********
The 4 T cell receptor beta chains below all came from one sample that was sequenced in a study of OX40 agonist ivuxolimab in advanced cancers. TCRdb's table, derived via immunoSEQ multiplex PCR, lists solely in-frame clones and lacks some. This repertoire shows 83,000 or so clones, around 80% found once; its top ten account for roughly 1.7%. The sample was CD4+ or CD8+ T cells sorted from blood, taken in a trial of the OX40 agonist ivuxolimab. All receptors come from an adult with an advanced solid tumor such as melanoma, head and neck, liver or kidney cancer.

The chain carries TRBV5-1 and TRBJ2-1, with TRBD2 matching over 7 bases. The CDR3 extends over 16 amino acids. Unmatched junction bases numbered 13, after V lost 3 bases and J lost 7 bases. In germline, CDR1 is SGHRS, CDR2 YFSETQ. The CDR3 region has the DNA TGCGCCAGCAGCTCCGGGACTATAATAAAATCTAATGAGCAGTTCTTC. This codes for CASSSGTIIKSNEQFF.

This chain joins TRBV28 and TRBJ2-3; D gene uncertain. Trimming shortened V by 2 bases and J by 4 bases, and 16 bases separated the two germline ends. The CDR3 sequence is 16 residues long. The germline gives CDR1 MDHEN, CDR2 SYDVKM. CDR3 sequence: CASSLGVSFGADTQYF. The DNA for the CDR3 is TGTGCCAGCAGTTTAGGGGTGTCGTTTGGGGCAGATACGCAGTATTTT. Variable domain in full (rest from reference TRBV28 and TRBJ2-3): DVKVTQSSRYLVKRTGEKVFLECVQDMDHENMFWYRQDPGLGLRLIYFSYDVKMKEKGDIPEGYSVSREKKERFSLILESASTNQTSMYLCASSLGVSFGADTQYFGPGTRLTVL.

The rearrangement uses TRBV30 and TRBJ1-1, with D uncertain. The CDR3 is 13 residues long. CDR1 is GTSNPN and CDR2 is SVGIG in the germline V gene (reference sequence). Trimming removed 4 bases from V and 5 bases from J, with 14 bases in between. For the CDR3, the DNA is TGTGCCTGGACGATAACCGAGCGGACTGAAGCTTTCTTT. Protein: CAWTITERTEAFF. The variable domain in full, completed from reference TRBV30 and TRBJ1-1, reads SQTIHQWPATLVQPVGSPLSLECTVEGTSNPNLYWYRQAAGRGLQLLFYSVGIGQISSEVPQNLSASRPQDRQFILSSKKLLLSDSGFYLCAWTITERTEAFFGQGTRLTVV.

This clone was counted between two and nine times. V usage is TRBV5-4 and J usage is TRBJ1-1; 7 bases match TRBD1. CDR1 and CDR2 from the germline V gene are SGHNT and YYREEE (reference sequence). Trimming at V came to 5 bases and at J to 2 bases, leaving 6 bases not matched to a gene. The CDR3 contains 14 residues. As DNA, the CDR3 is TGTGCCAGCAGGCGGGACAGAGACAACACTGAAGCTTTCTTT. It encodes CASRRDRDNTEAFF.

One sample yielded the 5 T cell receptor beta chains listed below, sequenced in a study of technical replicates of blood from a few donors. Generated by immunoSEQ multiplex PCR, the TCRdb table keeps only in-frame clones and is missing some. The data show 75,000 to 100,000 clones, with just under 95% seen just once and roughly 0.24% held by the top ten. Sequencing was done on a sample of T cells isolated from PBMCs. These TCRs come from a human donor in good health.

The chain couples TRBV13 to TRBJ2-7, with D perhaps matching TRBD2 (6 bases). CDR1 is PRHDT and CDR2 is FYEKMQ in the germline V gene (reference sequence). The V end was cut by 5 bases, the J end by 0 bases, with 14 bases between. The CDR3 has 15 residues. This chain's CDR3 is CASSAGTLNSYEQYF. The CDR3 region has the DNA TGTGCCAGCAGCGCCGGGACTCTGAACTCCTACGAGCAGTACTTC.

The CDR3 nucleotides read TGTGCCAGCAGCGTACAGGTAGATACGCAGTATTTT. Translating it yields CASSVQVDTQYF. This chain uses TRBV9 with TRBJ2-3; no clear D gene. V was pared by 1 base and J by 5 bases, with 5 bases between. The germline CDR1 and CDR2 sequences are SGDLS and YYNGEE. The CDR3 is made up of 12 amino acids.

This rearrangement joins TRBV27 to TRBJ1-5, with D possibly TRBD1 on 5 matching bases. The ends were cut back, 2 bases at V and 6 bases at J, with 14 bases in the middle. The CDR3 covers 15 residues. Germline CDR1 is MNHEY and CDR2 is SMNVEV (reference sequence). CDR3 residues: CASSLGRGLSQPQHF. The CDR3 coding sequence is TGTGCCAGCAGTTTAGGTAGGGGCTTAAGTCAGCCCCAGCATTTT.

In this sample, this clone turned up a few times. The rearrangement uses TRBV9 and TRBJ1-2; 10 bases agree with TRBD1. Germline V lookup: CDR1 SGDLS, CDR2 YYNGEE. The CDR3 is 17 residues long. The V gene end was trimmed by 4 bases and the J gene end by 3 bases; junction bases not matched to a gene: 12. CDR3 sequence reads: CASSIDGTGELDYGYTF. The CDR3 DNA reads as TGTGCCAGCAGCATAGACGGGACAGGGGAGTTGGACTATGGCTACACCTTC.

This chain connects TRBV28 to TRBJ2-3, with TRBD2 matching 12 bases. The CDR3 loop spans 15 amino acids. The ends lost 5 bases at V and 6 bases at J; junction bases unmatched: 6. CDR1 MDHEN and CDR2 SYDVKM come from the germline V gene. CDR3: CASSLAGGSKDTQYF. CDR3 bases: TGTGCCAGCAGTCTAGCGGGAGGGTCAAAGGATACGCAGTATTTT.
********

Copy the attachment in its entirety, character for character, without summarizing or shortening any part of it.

The 4 T cell receptor beta chains below all came from one sample that was sequenced in a study of OX40 agonist ivuxolimab in advanced cancers. TCRdb's table, derived via immunoSEQ multiplex PCR, lists solely in-frame clones and lacks some. This repertoire shows 83,000 or so clones, around 80% found once; its top ten account for roughly 1.7%. The sample was CD4+ or CD8+ T cells sorted from blood, taken in a trial of the OX40 agonist ivuxolimab. All receptors come from an adult with an advanced solid tumor such as melanoma, head and neck, liver or kidney cancer.

The chain carries TRBV5-1 and TRBJ2-1, with TRBD2 matching over 7 bases. The CDR3 extends over 16 amino acids. Unmatched junction bases numbered 13, after V lost 3 bases and J lost 7 bases. In germline, CDR1 is SGHRS, CDR2 YFSETQ. The CDR3 region has the DNA TGCGCCAGCAGCTCCGGGACTATAATAAAATCTAATGAGCAGTTCTTC. This codes for CASSSGTIIKSNEQFF.

This chain joins TRBV28 and TRBJ2-3; D gene uncertain. Trimming shortened V by 2 bases and J by 4 bases, and 16 bases separated the two germline ends. The CDR3 sequence is 16 residues long. The germline gives CDR1 MDHEN, CDR2 SYDVKM. CDR3 sequence: CASSLGVSFGADTQYF. The DNA for the CDR3 is TGTGCCAGCAGTTTAGGGGTGTCGTTTGGGGCAGATACGCAGTATTTT. Variable domain in full (rest from reference TRBV28 and TRBJ2-3): DVKVTQSSRYLVKRTGEKVFLECVQDMDHENMFWYRQDPGLGLRLIYFSYDVKMKEKGDIPEGYSVSREKKERFSLILESASTNQTSMYLCASSLGVSFGADTQYFGPGTRLTVL.

The rearrangement uses TRBV30 and TRBJ1-1, with D uncertain. The CDR3 is 13 residues long. CDR1 is GTSNPN and CDR2 is SVGIG in the germline V gene (reference sequence). Trimming removed 4 bases from V and 5 bases from J, with 14 bases in between. For the CDR3, the DNA is TGTGCCTGGACGATAACCGAGCGGACTGAAGCTTTCTTT. Protein: CAWTITERTEAFF. The variable domain in full, completed from reference TRBV30 and TRBJ1-1, reads SQTIHQWPATLVQPVGSPLSLECTVEGTSNPNLYWYRQAAGRGLQLLFYSVGIGQISSEVPQNLSASRPQDRQFILSSKKLLLSDSGFYLCAWTITERTEAFFGQGTRLTVV.

This clone was counted between two and nine times. V usage is TRBV5-4 and J usage is TRBJ1-1; 7 bases match TRBD1. CDR1 and CDR2 from the germline V gene are SGHNT and YYREEE (reference sequence). Trimming at V came to 5 bases and at J to 2 bases, leaving 6 bases not matched to a gene. The CDR3 contains 14 residues. As DNA, the CDR3 is TGTGCCAGCAGGCGGGACAGAGACAACACTGAAGCTTTCTTT. It encodes CASRRDRDNTEAFF.

One sample yielded the 5 T cell receptor beta chains listed below, sequenced in a study of technical replicates of blood from a few donors. Generated by immunoSEQ multiplex PCR, the TCRdb table keeps only in-frame clones and is missing some. The data show 75,000 to 100,000 clones, with just under 95% seen just once and roughly 0.24% held by the top ten. Sequencing was done on a sample of T cells isolated from PBMCs. These TCRs come from a human donor in good health.

The chain couples TRBV13 to TRBJ2-7, with D perhaps matching TRBD2 (6 bases). CDR1 is PRHDT and CDR2 is FYEKMQ in the germline V gene (reference sequence). The V end was cut by 5 bases, the J end by 0 bases, with 14 bases between. The CDR3 has 15 residues. This chain's CDR3 is CASSAGTLNSYEQYF. The CDR3 region has the DNA TGTGCCAGCAGCGCCGGGACTCTGAACTCCTACGAGCAGTACTTC.

The CDR3 nucleotides read TGTGCCAGCAGCGTACAGGTAGATACGCAGTATTTT. Translating it yields CASSVQVDTQYF. This chain uses TRBV9 with TRBJ2-3; no clear D gene. V was pared by 1 base and J by 5 bases, with 5 bases between. The germline CDR1 and CDR2 sequences are SGDLS and YYNGEE. The CDR3 is made up of 12 amino acids.

This rearrangement joins TRBV27 to TRBJ1-5, with D possibly TRBD1 on 5 matching bases. The ends were cut back, 2 bases at V and 6 bases at J, with 14 bases in the middle. The CDR3 covers 15 residues. Germline CDR1 is MNHEY and CDR2 is SMNVEV (reference sequence). CDR3 residues: CASSLGRGLSQPQHF. The CDR3 coding sequence is TGTGCCAGCAGTTTAGGTAGGGGCTTAAGTCAGCCCCAGCATTTT.

In this sample, this clone turned up a few times. The rearrangement uses TRBV9 and TRBJ1-2; 10 bases agree with TRBD1. Germline V lookup: CDR1 SGDLS, CDR2 YYNGEE. The CDR3 is 17 residues long. The V gene end was trimmed by 4 bases and the J gene end by 3 bases; junction bases not matched to a gene: 12. CDR3 sequence reads: CASSIDGTGELDYGYTF. The CDR3 DNA reads as TGTGCCAGCAGCATAGACGGGACAGGGGAGTTGGACTATGGCTACACCTTC.

This chain connects TRBV28 to TRBJ2-3, with TRBD2 matching 12 bases. The CDR3 loop spans 15 amino acids. The ends lost 5 bases at V and 6 bases at J; junction bases unmatched: 6. CDR1 MDHEN and CDR2 SYDVKM come from the germline V gene. CDR3: CASSLAGGSKDTQYF. CDR3 bases: TGTGCCAGCAGTCTAGCGGGAGGGTCAAAGGATACGCAGTATTTT.